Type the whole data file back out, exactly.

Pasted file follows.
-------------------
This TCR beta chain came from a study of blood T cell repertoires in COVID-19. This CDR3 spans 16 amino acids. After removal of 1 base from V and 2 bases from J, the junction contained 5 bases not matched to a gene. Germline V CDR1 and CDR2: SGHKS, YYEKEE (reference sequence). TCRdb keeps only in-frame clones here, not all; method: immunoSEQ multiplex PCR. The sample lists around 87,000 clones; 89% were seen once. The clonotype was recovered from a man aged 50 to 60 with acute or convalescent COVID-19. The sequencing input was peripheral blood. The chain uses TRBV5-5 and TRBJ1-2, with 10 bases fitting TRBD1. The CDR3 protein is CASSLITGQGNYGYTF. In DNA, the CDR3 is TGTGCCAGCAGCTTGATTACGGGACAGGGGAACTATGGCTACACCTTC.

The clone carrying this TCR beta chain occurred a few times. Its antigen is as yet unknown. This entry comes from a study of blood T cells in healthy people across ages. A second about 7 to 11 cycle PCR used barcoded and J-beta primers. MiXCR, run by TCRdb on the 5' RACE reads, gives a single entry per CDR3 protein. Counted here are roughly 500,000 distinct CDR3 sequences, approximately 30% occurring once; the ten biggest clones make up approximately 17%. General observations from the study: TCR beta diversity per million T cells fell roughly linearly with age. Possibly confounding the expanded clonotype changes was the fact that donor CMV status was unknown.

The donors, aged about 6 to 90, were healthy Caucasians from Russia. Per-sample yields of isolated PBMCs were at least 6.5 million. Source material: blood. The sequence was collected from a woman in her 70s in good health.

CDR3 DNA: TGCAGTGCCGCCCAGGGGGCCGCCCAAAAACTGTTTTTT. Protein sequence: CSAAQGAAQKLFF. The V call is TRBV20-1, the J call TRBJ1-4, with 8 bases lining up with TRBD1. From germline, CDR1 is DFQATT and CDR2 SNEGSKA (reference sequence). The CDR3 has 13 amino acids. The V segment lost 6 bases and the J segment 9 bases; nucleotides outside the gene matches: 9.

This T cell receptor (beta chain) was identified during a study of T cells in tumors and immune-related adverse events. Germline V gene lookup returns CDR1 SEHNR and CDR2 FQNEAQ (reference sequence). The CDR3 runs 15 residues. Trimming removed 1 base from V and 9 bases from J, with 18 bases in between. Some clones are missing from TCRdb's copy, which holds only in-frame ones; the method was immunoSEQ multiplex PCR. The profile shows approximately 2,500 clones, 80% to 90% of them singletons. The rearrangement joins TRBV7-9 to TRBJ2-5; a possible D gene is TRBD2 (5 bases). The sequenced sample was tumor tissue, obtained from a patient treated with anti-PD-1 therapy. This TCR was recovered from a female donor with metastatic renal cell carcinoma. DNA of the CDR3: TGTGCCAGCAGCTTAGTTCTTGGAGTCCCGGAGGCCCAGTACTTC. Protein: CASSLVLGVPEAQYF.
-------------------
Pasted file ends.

This TCR beta chain came from a study of blood T cell repertoires in COVID-19. This CDR3 spans 16 amino acids. After removal of 1 base from V and 2 bases from J, the junction contained 5 bases not matched to a gene. Germline V CDR1 and CDR2: SGHKS, YYEKEE (reference sequence). TCRdb keeps only in-frame clones here, not all; method: immunoSEQ multiplex PCR. The sample lists around 87,000 clones; 89% were seen once. The clonotype was recovered from a man aged 50 to 60 with acute or convalescent COVID-19. The sequencing input was peripheral blood. The chain uses TRBV5-5 and TRBJ1-2, with 10 bases fitting TRBD1. The CDR3 protein is CASSLITGQGNYGYTF. In DNA, the CDR3 is TGTGCCAGCAGCTTGATTACGGGACAGGGGAACTATGGCTACACCTTC.

The clone carrying this TCR beta chain occurred a few times. Its antigen is as yet unknown. This entry comes from a study of blood T cells in healthy people across ages. A second about 7 to 11 cycle PCR used barcoded and J-beta primers. MiXCR, run by TCRdb on the 5' RACE reads, gives a single entry per CDR3 protein. Counted here are roughly 500,000 distinct CDR3 sequences, approximately 30% occurring once; the ten biggest clones make up approximately 17%. General observations from the study: TCR beta diversity per million T cells fell roughly linearly with age. Possibly confounding the expanded clonotype changes was the fact that donor CMV status was unknown.

The donors, aged about 6 to 90, were healthy Caucasians from Russia. Per-sample yields of isolated PBMCs were at least 6.5 million. Source material: blood. The sequence was collected from a woman in her 70s in good health.

CDR3 DNA: TGCAGTGCCGCCCAGGGGGCCGCCCAAAAACTGTTTTTT. Protein sequence: CSAAQGAAQKLFF. The V call is TRBV20-1, the J call TRBJ1-4, with 8 bases lining up with TRBD1. From germline, CDR1 is DFQATT and CDR2 SNEGSKA (reference sequence). The CDR3 has 13 amino acids. The V segment lost 6 bases and the J segment 9 bases; nucleotides outside the gene matches: 9.

This T cell receptor (beta chain) was identified during a study of T cells in tumors and immune-related adverse events. Germline V gene lookup returns CDR1 SEHNR and CDR2 FQNEAQ (reference sequence). The CDR3 runs 15 residues. Trimming removed 1 base from V and 9 bases from J, with 18 bases in between. Some clones are missing from TCRdb's copy, which holds only in-frame ones; the method was immunoSEQ multiplex PCR. The profile shows approximately 2,500 clones, 80% to 90% of them singletons. The rearrangement joins TRBV7-9 to TRBJ2-5; a possible D gene is TRBD2 (5 bases). The sequenced sample was tumor tissue, obtained from a patient treated with anti-PD-1 therapy. This TCR was recovered from a female donor with metastatic renal cell carcinoma. DNA of the CDR3: TGTGCCAGCAGCTTAGTTCTTGGAGTCCCGGAGGCCCAGTACTTC. Protein: CASSLVLGVPEAQYF.